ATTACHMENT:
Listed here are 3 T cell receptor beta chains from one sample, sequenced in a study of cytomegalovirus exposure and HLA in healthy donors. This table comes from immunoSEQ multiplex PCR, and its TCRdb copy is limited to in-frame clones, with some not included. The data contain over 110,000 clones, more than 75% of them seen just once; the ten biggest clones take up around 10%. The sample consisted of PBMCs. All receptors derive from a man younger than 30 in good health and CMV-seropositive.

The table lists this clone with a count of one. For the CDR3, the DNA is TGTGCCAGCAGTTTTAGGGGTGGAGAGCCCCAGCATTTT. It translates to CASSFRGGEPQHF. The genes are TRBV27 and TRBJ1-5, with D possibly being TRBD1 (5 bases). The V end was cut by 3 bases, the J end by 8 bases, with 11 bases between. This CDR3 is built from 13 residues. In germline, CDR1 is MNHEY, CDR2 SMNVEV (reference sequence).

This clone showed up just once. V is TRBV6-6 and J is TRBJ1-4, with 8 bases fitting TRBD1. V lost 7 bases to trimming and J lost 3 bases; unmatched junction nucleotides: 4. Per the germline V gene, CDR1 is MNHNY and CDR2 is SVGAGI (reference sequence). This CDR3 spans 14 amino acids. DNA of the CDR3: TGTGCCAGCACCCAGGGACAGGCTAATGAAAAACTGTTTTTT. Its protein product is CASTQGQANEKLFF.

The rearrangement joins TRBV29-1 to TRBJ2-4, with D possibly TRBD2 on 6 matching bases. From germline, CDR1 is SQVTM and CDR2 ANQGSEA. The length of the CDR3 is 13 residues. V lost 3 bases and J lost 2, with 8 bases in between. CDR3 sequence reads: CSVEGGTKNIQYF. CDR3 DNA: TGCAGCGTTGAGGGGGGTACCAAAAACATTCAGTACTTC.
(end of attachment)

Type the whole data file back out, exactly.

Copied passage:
Listed here are 3 T cell receptor beta chains from one sample, sequenced in a study of cytomegalovirus exposure and HLA in healthy donors. This table comes from immunoSEQ multiplex PCR, and its TCRdb copy is limited to in-frame clones, with some not included. The data contain over 110,000 clones, more than 75% of them seen just once; the ten biggest clones take up around 10%. The sample consisted of PBMCs. All receptors derive from a man younger than 30 in good health and CMV-seropositive.

The table lists this clone with a count of one. For the CDR3, the DNA is TGTGCCAGCAGTTTTAGGGGTGGAGAGCCCCAGCATTTT. It translates to CASSFRGGEPQHF. The genes are TRBV27 and TRBJ1-5, with D possibly being TRBD1 (5 bases). The V end was cut by 3 bases, the J end by 8 bases, with 11 bases between. This CDR3 is built from 13 residues. In germline, CDR1 is MNHEY, CDR2 SMNVEV (reference sequence).

This clone showed up just once. V is TRBV6-6 and J is TRBJ1-4, with 8 bases fitting TRBD1. V lost 7 bases to trimming and J lost 3 bases; unmatched junction nucleotides: 4. Per the germline V gene, CDR1 is MNHNY and CDR2 is SVGAGI (reference sequence). This CDR3 spans 14 amino acids. DNA of the CDR3: TGTGCCAGCACCCAGGGACAGGCTAATGAAAAACTGTTTTTT. Its protein product is CASTQGQANEKLFF.

The rearrangement joins TRBV29-1 to TRBJ2-4, with D possibly TRBD2 on 6 matching bases. From germline, CDR1 is SQVTM and CDR2 ANQGSEA. The length of the CDR3 is 13 residues. V lost 3 bases and J lost 2, with 8 bases in between. CDR3 sequence reads: CSVEGGTKNIQYF. CDR3 DNA: TGCAGCGTTGAGGGGGGTACCAAAAACATTCAGTACTTC.